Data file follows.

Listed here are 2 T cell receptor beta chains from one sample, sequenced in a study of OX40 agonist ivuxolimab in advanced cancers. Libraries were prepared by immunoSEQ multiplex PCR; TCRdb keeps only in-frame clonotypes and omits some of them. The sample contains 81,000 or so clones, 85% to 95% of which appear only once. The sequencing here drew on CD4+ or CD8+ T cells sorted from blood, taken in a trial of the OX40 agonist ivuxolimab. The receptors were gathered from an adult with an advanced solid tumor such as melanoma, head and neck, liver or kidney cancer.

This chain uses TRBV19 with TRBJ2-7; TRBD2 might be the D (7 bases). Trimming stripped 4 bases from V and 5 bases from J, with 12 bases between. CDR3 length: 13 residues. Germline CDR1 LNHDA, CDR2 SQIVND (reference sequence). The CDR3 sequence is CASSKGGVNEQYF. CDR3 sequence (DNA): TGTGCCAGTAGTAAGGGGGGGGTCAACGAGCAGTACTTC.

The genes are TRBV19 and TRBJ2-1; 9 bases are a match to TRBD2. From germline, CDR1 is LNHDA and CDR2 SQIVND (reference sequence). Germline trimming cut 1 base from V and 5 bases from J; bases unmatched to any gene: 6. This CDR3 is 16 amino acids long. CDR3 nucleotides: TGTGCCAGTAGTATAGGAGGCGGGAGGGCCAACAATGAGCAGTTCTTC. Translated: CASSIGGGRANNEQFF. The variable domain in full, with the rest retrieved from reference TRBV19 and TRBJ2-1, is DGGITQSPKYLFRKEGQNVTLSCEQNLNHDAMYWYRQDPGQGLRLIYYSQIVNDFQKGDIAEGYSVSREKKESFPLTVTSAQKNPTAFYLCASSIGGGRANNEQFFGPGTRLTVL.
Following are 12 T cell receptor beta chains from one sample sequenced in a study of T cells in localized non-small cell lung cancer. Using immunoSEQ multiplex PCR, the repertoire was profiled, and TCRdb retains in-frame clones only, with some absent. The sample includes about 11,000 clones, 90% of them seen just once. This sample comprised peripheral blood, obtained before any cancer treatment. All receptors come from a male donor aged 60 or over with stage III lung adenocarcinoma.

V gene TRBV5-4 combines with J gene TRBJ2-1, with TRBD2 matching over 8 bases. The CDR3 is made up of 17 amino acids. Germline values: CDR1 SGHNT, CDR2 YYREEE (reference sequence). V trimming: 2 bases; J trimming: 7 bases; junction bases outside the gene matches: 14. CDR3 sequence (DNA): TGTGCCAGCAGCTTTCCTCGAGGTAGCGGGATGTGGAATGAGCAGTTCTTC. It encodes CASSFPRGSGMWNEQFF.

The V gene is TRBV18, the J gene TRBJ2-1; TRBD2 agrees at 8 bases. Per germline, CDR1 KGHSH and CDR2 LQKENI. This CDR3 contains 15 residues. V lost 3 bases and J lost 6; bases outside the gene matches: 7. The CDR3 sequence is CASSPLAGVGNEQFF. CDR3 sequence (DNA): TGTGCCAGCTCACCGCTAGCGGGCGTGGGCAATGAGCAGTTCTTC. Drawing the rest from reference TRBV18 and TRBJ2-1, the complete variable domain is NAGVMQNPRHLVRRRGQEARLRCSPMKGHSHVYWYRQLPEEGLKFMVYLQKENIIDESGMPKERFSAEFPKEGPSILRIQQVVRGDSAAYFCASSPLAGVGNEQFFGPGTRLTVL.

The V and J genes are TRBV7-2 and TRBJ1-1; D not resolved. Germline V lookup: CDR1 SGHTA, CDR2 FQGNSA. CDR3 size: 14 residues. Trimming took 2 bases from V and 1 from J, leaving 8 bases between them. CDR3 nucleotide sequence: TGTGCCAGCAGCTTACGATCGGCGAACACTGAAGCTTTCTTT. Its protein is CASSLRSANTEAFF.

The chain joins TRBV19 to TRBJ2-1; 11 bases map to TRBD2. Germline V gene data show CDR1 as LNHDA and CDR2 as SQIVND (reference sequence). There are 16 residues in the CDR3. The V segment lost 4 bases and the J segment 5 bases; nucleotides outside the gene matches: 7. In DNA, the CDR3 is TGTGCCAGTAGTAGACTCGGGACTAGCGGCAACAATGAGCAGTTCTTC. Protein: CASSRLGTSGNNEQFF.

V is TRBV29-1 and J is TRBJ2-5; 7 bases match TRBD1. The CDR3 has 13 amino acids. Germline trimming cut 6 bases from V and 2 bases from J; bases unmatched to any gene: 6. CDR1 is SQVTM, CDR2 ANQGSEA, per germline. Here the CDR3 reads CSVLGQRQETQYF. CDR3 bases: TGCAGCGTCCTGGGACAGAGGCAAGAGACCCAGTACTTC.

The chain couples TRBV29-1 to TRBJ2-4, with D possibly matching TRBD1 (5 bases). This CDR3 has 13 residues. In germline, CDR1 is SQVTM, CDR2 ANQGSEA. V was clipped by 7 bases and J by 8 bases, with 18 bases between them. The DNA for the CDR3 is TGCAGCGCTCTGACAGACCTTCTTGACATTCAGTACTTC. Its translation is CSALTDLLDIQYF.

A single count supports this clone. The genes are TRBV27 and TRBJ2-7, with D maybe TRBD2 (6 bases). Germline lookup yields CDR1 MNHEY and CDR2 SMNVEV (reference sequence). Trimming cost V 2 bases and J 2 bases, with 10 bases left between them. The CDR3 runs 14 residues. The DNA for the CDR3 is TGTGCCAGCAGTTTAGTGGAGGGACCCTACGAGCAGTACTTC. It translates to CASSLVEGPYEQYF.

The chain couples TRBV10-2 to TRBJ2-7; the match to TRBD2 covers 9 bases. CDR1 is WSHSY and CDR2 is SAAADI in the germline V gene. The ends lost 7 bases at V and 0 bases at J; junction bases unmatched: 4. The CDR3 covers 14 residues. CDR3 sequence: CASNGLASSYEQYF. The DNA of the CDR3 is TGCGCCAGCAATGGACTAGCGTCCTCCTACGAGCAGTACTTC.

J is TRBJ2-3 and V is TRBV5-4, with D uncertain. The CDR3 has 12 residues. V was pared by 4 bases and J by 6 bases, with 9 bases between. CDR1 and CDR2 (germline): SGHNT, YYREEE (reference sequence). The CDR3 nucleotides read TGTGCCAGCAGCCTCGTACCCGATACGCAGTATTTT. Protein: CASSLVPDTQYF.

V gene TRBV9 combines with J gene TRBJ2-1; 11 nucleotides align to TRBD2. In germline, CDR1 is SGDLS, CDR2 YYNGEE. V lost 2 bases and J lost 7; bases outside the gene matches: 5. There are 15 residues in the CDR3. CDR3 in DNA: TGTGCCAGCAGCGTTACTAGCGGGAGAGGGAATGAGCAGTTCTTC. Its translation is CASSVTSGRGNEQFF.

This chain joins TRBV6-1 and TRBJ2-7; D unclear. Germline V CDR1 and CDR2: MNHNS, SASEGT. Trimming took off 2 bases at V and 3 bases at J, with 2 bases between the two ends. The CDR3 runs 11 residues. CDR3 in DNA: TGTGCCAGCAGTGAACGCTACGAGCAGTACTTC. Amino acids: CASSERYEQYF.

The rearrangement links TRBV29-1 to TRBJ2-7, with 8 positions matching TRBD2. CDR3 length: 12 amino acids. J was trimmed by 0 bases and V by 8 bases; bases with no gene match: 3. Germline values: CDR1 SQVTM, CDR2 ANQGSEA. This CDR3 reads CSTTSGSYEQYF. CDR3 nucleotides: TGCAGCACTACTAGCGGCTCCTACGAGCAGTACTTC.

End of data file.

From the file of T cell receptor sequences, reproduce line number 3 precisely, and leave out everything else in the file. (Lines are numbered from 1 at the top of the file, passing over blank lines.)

The genes are TRBV19 and TRBJ2-1; 9 bases are a match to TRBD2. From germline, CDR1 is LNHDA and CDR2 SQIVND (reference sequence). Germline trimming cut 1 base from V and 5 bases from J; bases unmatched to any gene: 6. This CDR3 is 16 amino acids long. CDR3 nucleotides: TGTGCCAGTAGTATAGGAGGCGGGAGGGCCAACAATGAGCAGTTCTTC. Translated: CASSIGGGRANNEQFF. The variable domain in full, with the rest retrieved from reference TRBV19 and TRBJ2-1, is DGGITQSPKYLFRKEGQNVTLSCEQNLNHDAMYWYRQDPGQGLRLIYYSQIVNDFQKGDIAEGYSVSREKKESFPLTVTSAQKNPTAFYLCASSIGGGRANNEQFFGPGTRLTVL.